Study Guide for Exam 1

For the exam you should be able to perform the following tasks:

Explain Aquinas' supreme moral principle.
Explain the three natural inclinations Aquinas uses to derive moral principles, and for each inclination, articulate one specific moral obligation derived from it.
Explain and provide examples of the naturalistic fallacy.
Explain where Hume thinks moral judgments come from.
Explain Individual Ethical Relativism and three objections to it discussed in class.
Explain Cultural Ethical Relativism and three objections to it discussed in class.
Define Consequentalism.
Define Utilitarianism.
Explain Mill's Greatest Happiness Principle.
Explain the two additional principles Mill articulates (Principle of Universality and Principle of Impartiality)
Explain the "doctrine fit only for swine" objection to Utilitarianism and Mill's response.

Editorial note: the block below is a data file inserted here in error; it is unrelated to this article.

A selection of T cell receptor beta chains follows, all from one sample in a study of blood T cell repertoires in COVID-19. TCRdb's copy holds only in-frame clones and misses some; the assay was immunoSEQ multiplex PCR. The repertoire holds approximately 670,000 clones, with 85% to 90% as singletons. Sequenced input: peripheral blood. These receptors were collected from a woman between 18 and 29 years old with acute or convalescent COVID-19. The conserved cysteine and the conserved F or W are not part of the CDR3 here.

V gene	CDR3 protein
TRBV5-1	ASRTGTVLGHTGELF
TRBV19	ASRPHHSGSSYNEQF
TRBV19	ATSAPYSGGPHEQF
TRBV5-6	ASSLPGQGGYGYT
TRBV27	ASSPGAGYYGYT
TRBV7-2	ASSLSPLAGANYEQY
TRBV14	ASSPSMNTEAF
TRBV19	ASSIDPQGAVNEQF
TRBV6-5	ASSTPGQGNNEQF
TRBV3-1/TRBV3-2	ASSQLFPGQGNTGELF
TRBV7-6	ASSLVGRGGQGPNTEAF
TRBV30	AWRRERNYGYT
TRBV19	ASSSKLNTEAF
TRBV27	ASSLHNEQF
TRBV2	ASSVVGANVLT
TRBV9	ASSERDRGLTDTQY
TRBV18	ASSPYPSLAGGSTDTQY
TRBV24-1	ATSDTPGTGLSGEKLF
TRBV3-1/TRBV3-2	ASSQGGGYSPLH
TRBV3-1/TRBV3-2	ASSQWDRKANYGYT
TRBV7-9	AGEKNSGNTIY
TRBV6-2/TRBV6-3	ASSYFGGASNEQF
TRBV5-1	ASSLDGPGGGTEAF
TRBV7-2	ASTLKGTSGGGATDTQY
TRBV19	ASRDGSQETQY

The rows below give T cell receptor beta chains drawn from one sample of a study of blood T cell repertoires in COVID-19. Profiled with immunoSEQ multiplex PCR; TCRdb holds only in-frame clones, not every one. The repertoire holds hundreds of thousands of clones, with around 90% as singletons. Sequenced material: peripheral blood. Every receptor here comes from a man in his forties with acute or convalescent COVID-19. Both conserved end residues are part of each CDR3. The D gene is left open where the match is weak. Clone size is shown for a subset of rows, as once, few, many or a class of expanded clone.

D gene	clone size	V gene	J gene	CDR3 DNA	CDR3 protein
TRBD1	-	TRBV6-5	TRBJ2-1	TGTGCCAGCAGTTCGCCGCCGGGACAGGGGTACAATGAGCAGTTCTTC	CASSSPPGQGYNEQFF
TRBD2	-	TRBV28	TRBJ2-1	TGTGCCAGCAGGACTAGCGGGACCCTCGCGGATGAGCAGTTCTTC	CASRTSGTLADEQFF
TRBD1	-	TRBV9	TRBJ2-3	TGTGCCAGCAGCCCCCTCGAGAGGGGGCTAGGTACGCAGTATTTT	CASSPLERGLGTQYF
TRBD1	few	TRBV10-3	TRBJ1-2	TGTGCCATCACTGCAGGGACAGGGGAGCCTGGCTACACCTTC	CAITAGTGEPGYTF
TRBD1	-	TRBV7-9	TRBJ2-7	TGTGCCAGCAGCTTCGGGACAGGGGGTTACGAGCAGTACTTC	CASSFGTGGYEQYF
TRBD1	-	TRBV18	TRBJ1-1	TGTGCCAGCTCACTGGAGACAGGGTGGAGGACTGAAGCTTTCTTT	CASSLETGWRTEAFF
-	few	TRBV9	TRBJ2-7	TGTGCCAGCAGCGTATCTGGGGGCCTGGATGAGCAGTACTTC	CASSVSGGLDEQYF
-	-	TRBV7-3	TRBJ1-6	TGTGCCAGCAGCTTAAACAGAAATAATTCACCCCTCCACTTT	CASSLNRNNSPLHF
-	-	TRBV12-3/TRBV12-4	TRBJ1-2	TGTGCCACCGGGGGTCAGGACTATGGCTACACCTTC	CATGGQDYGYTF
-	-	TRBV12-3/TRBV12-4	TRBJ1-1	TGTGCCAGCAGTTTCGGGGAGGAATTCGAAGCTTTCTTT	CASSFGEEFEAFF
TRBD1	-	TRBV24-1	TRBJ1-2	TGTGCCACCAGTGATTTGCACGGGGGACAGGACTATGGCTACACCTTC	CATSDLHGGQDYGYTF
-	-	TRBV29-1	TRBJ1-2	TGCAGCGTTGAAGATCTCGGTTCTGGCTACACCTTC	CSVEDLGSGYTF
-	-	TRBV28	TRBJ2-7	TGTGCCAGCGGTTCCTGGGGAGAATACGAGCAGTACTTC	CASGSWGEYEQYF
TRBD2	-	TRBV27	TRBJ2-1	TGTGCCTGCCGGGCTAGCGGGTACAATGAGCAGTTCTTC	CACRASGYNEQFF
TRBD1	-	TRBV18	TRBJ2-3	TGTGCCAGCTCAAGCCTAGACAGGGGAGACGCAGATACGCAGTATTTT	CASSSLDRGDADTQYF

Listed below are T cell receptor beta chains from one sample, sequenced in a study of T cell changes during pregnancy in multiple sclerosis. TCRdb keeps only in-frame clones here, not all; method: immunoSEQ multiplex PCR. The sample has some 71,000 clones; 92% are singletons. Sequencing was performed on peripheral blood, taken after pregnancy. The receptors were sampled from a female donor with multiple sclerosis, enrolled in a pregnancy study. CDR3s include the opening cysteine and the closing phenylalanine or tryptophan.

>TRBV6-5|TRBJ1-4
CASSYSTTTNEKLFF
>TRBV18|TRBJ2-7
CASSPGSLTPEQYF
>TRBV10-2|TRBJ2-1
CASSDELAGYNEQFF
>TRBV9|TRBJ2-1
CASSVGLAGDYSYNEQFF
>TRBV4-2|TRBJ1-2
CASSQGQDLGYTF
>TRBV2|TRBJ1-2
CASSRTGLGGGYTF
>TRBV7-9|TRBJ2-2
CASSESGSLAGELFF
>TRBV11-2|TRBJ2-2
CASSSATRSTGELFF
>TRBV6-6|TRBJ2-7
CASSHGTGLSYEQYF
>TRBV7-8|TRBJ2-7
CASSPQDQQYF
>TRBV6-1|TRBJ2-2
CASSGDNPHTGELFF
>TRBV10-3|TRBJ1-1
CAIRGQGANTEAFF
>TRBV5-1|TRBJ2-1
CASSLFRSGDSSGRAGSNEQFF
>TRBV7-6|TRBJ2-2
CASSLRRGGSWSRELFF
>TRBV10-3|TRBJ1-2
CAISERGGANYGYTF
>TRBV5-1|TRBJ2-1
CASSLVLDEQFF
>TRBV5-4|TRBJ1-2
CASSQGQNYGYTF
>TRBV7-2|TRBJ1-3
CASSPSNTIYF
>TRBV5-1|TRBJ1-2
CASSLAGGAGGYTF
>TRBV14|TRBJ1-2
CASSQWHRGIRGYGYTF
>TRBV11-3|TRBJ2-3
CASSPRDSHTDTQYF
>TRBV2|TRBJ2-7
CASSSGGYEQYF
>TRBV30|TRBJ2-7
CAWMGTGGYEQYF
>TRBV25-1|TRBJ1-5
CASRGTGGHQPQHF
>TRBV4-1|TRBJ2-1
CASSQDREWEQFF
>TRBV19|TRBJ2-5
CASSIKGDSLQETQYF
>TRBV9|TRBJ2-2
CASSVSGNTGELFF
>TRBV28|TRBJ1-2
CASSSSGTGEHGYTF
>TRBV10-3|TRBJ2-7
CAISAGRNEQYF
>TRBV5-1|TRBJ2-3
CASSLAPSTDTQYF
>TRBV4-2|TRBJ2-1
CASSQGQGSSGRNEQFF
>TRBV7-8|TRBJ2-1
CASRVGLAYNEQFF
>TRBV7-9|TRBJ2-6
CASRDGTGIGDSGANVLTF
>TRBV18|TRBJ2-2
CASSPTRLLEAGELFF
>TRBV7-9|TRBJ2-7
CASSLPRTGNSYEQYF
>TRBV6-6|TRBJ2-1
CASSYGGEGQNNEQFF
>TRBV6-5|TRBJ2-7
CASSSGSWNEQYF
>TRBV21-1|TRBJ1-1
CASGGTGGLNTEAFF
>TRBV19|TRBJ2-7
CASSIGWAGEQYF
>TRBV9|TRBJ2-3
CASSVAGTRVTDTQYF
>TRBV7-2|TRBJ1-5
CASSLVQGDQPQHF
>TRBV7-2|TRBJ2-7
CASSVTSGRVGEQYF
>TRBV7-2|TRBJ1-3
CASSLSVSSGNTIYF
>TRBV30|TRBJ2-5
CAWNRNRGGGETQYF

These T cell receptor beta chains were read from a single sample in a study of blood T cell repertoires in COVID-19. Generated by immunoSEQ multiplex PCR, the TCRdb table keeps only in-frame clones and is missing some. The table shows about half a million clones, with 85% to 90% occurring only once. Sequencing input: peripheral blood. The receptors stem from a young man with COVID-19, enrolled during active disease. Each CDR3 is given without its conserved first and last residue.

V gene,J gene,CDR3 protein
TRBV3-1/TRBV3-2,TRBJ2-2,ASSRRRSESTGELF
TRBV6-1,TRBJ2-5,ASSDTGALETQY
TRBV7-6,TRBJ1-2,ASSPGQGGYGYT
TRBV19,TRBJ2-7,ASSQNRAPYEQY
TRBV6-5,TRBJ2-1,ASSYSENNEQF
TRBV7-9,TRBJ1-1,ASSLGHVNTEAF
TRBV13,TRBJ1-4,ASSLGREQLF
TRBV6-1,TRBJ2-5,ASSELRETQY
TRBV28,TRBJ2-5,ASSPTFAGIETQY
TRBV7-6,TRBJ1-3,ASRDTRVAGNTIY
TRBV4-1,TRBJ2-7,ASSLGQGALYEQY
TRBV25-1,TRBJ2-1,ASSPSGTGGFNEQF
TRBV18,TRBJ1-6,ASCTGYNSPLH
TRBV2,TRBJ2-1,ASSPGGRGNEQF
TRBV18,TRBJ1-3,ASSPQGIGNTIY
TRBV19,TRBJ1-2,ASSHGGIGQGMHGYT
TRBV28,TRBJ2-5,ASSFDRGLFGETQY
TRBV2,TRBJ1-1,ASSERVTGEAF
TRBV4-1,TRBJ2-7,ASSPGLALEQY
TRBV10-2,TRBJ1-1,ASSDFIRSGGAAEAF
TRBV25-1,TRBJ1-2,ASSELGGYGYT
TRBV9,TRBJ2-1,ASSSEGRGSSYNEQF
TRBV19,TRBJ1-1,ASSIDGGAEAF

Define the Good Will for Kant.
Describe the four character types Kant considers, and explain which one he thinks is the most moral.
Describe the Formula of Universal Law and the Formula of Humanity and explain how Kant uses each of these formulas to show that it is wrong to make a lying promise.
Define the "Highest Good" for Aristotle.
Define "Function," "Virtue," and "Vice."
Define Aristotle's conception of the function of human beings.
Explain a moral virtue (including the three parts) and give an example.
Explain the two components of a social contract theory.
Describe the veil of ignorance.
Explain Rawl's two principles of justice.
Explain what it means to say that virtue is gendered.
Describe the two spheres or realms of society that support the view that virtue is gendered and describe some of the virtues appropriate to each sphere.

In addition, you should be prepared to write an essay in which you compare and contrast the views of two of our authors on a specific moral issue.